Ohio’s horrifying transgender sports ban — which originally required forced genital exams for kids — is effectively dead for this legislative term.
H.B. 151, the “Save Women’s Sports Act,” said that no school or athletic conference “shall permit individuals of the male sex to participate on athletic teams or in athletic competitions designated only for participants of the female sex.”
The bill would’ve overridden the Ohio High School Athletic Association’s (OHSAA) current policies which allow trans athletes to participate if they submit annual bloodwork showing lower levels of testosterone. The OHSAA says only 15 trans girls have joined teams since the policy began in 2015. Only three trans girls have played at the high school level, out of about 400,000 other competing student-athletes.
If an opposing team’s coach, player, or parent questioned any competitor’s sex, the bill would have required the competitor to undergo a medical pelvic exam of their “internal and external reproductive anatomy” — something that can require a doctor to put their hand or an ultrasound wand into a girl’s vagina — as well as an analysis of their genetic makeup and testosterone levels, or all three, in order to confirm the girl’s sex assigned at birth.
Melissa Wervey Arnold, CEO of Ohio’s chapter of the American Academy of Pediatrics, said such examinations aren’t standard practice for pediatric care and can be “psychologically harmful or even traumatic” for young girls. Several doctors told her they’d refuse to conduct such exams.
Democratic state Rep. Beth Liston, a professor of pediatrics at Ohio State University, said such exams would likely not be covered by insurance since such exams are “completely medically unnecessary.” Such pelvic exams and testing can cost up to $1,000, The Columbus Dispatch reported.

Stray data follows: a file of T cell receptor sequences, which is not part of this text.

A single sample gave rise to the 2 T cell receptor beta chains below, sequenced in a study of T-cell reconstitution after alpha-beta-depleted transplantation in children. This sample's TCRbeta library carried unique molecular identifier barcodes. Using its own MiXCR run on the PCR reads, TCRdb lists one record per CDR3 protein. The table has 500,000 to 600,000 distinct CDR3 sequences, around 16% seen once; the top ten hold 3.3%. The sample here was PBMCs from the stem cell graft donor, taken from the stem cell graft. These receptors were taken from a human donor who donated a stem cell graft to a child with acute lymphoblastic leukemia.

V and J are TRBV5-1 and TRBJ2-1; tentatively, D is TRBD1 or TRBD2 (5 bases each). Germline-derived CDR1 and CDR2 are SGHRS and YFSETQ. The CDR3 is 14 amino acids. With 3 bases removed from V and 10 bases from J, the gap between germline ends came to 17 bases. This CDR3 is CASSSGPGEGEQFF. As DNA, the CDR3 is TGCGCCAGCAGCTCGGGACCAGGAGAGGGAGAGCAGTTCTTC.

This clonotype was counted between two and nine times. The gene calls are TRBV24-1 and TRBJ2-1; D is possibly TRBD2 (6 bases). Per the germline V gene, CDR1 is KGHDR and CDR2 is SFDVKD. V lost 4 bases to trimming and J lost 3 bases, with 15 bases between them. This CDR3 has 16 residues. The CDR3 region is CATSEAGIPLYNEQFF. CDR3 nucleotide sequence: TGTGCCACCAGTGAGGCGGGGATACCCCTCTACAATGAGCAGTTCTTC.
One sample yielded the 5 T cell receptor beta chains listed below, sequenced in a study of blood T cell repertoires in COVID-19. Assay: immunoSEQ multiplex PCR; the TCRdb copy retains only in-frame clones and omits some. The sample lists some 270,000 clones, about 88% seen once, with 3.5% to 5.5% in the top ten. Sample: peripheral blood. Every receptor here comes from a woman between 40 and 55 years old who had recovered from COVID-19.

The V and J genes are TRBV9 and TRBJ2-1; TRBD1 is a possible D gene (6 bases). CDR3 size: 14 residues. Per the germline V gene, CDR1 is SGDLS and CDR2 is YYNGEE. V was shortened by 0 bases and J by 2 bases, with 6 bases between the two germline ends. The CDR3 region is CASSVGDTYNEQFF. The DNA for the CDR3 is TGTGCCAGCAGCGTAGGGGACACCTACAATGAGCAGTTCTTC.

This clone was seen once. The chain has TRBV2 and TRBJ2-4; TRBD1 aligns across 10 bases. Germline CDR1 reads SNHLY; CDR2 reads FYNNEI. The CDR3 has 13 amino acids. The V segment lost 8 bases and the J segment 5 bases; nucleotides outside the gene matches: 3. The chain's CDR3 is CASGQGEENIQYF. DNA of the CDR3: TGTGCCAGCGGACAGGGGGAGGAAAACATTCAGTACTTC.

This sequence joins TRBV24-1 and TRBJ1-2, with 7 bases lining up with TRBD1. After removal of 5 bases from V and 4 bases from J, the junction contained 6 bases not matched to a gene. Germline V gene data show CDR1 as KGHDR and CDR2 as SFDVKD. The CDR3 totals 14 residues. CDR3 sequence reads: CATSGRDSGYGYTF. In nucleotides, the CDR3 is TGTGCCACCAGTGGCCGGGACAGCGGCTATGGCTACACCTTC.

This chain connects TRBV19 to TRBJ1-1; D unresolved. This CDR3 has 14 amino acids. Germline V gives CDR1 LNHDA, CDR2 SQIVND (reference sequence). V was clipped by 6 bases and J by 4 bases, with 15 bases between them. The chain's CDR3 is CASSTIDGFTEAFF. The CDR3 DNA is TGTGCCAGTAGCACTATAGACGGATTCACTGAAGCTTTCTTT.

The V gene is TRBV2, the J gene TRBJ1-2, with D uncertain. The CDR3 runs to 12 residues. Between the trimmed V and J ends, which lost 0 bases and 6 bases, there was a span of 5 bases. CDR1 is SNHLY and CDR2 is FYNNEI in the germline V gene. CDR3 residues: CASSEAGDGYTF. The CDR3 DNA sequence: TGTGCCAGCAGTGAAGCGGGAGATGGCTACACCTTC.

Even conservatives, like Ohio senate President Matt Huffman (R) and Center for Christian Virtue President Aaron Baer, called the examination provision “unnecessary and unhelpful,” the publication added.
The genital examinations provision was later removed.
The bill underwent a lot of last-minute changes before it failed to receive a second House vote on Thursday morning, marking the end of the state’s legislative session.
The state senate removed the pelvic exam requirement but also introduced and then removed a provision that would have allowed competitors to show a birth certificate to prove their sex assigned at birth. Another provision, requiring public and private colleges and universities to follow the law, was also removed.
Despite these changes, the state’s Gov. Mike DeWine (R) still opposed the bill. He stated, “This issue is best addressed outside of government, through individual sports leagues and athletic associations, including the Ohio High School Athletic Association, who can tailor policies to meet the needs of their member athletes and member institutions.”
The OHSAA also opposed it. In a statement, the group said, “The OHSAA believes that our current transgender policy is effective in protecting the integrity of girls’ sports while also providing participation opportunities for the highly vulnerable group of transgender students.”
While supporters of the bill said it was necessary to prevent trans women from unfairly “stealing” on-field victories and scholarships from cisgender girls, opponents said the bill purely sought to deny sports participation from trans teens who already face higher rates of isolation, stigma, and mental distress. Opponents noted that other policies – like better safeguards against harassment and sexual abuse of female student-athletes – would do more to help women’s sports.
Early into Thursday morning, Ohio senate Republicans tried to combine the bill with S.B. 178, a bill that would have allowed the governor to directly appoint a director of the state department of education, a position that oversees state school policy. The bill would have forbidden public schools from requiring COVID-19 vaccines and blocked teachers from assessing the skills of homeschooled students.
Supporters said the bill would expedite school change while promoting more accountability and transparency. However, the Ohio Federation of Teachers opposed the bill, saying that it would make the state education director position and their policies more partisan.
“This is not the way to do education in the state of Ohio,” Rep. Phil Robinson, (D) said. “Passing something at 1 or 2 in the morning that no one has read, that no one has seen.”